This is what we heard in our reading from James - What causes quarrels and what causes fights among you? Is it not this, that your passions are at war within you?  You desire and do not have, so you murder. You covet and cannot obtain, so you fight and quarrel. You do not have, because you do not ask.

You do not have, because you do not ask.  We aren’t comfortable being vulnerable with God.  We aren’t comfortable with a power dynamic that has God as holy and us as sinful.  With God as powerful and us as powerless.

But here’s the hard truth - what you’re comfortable with doesn’t change the facts.  What you’re COMFORTABLE WITH doesn’t change the facts.

The dynamic of God as holy and you as a sinner - it exists whether you confess your sins or not.

The dynamic of God as powerful and you as powerless - it exists whether you ask God for strength or not.

So why don’t you embrace reality?  If you fight reality, you may have limited success for a time, but reality always wins.  If you refuse to live in reality, reality will come knocking on your door anyways.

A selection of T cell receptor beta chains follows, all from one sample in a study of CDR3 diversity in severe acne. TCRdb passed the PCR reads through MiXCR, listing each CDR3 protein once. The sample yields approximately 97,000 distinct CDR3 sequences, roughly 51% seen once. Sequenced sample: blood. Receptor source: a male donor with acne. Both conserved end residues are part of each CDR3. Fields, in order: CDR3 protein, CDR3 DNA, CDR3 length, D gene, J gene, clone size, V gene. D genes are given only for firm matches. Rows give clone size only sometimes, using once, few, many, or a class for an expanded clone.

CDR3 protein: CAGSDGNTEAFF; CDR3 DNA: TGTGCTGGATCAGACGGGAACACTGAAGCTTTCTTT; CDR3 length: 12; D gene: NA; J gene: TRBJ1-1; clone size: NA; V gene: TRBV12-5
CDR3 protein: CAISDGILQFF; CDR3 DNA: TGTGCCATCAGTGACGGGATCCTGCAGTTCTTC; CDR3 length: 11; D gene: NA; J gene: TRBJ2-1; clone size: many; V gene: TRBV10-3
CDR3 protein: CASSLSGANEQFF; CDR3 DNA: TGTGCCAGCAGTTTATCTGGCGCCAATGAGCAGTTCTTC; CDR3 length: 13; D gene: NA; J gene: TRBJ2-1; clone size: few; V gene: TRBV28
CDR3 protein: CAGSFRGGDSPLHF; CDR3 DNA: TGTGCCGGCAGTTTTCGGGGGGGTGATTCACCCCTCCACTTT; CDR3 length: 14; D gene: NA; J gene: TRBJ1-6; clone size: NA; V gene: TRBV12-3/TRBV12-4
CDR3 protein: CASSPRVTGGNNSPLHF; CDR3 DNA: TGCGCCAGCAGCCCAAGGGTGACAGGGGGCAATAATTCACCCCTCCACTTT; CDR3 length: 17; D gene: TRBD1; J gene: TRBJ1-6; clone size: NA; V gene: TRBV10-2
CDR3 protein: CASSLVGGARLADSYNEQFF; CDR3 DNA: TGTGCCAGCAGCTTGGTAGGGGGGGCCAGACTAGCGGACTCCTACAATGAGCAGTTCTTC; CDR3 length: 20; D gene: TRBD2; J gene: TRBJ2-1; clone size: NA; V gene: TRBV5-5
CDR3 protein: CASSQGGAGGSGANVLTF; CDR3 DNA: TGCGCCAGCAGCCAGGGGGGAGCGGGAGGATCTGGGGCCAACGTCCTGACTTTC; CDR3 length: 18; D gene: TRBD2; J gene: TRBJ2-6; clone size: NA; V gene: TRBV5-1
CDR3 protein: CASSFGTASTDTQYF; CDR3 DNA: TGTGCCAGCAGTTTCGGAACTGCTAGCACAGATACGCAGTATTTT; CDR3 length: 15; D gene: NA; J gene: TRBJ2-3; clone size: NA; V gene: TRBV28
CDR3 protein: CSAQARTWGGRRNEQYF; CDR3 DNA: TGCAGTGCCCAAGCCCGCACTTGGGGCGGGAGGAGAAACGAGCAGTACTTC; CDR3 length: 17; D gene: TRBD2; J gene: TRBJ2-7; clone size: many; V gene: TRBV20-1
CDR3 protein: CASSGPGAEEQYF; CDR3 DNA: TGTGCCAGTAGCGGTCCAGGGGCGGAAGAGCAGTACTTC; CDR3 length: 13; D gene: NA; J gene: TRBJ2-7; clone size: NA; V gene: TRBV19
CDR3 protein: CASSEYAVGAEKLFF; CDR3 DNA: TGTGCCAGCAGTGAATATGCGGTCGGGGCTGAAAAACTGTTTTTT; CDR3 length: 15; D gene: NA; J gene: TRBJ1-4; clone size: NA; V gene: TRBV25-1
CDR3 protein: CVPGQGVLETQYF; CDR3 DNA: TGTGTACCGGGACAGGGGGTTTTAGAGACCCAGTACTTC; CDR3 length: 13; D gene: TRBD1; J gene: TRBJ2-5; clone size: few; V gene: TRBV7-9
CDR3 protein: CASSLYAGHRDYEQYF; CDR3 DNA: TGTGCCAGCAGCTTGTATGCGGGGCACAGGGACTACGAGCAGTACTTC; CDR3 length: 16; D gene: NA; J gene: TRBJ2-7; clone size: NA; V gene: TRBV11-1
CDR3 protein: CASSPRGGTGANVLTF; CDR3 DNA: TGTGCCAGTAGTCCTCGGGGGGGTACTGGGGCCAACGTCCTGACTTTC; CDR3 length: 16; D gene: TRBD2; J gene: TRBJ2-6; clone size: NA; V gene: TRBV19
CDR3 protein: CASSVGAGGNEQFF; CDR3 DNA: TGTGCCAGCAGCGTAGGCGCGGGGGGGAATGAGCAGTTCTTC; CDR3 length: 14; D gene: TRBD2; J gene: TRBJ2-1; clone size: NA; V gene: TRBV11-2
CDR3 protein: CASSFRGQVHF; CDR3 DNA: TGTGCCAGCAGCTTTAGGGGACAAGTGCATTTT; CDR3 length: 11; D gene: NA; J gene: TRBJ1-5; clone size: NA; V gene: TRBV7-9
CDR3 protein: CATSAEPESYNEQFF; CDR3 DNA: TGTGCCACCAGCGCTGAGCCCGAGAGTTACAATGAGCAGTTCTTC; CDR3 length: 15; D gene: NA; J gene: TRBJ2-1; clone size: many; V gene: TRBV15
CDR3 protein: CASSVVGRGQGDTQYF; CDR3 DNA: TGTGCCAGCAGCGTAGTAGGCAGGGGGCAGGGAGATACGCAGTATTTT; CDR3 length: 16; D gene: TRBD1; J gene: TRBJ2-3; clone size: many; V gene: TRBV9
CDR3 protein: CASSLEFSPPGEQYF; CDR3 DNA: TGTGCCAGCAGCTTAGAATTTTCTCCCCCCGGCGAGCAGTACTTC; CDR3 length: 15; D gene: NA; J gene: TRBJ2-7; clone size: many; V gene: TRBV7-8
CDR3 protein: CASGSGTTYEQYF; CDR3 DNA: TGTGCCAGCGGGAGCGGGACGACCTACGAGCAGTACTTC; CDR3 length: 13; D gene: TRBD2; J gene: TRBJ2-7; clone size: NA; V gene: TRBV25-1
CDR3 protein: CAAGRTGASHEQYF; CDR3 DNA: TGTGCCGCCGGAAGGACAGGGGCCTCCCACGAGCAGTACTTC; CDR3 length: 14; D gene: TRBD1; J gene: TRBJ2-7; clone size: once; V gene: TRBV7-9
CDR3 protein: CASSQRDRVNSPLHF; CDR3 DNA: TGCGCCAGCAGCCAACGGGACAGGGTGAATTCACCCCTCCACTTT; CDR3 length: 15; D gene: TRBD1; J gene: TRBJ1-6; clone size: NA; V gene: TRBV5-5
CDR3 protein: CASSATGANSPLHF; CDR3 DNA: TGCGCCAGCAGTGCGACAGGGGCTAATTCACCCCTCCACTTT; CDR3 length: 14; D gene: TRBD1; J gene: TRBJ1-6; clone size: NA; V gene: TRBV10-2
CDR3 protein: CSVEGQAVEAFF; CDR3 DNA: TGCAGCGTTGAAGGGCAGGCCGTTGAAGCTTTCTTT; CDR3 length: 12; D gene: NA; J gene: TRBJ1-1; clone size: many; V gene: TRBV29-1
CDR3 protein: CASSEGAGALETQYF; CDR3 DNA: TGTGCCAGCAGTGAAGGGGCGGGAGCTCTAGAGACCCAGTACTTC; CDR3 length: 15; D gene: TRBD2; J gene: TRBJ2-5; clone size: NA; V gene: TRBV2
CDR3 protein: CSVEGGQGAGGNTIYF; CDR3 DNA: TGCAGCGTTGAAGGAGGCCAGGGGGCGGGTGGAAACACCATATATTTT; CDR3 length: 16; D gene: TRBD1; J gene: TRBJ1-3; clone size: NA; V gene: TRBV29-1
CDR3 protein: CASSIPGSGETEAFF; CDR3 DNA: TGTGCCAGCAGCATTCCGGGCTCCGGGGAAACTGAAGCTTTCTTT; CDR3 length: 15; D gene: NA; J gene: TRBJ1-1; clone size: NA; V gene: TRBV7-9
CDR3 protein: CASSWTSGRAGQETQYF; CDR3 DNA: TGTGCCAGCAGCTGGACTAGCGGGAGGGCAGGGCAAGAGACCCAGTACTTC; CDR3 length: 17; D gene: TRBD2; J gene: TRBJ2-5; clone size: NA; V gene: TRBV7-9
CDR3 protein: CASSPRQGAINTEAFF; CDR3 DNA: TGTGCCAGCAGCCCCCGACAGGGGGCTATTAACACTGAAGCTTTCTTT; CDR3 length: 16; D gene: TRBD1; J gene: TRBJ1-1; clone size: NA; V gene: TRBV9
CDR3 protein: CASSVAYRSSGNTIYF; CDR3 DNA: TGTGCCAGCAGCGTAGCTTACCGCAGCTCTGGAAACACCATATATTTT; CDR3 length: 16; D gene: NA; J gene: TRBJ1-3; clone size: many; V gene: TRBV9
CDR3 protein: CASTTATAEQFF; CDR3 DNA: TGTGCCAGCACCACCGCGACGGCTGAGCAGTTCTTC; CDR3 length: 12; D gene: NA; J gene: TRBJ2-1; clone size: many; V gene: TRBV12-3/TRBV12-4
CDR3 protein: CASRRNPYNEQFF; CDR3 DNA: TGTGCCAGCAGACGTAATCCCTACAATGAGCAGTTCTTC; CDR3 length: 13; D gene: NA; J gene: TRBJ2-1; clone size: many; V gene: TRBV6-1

This is what the catechism means when it says:

We must thoroughly know our need and misery so that we may humble ourselves before God.

It is the same with prayer as with the gospel  - for the good news to be good, you need the bad news first.

With the gospel, we need to have some idea of our sins and misery for us to realize why it’s such good news that Jesus came to save us from them.  If we don’t know our sins, we can’t love our Saviour.  Let me say that again - if we don’t know our sins, we can’t love our Saviour.  And this is true for prayer as well.

Why would we ever pray to God if we don’t know ourselves or our need?  If we are in denial about how powerful we are…why would we feel the need to pray to an all-powerful God?  Maybe I’m all powerful too, so there’s no need to pray.

Maybe I’m holy and glorious and worthy of admiration!  Instead of me falling on my face before God, maybe He should do that for me!

And we would never phrase it like that…when something like this happened in Scripture, the 4 times it happened, the offenders were cast out of heaven, cast out of the Garden, given the mind of an animal, and eaten by worms, respectively.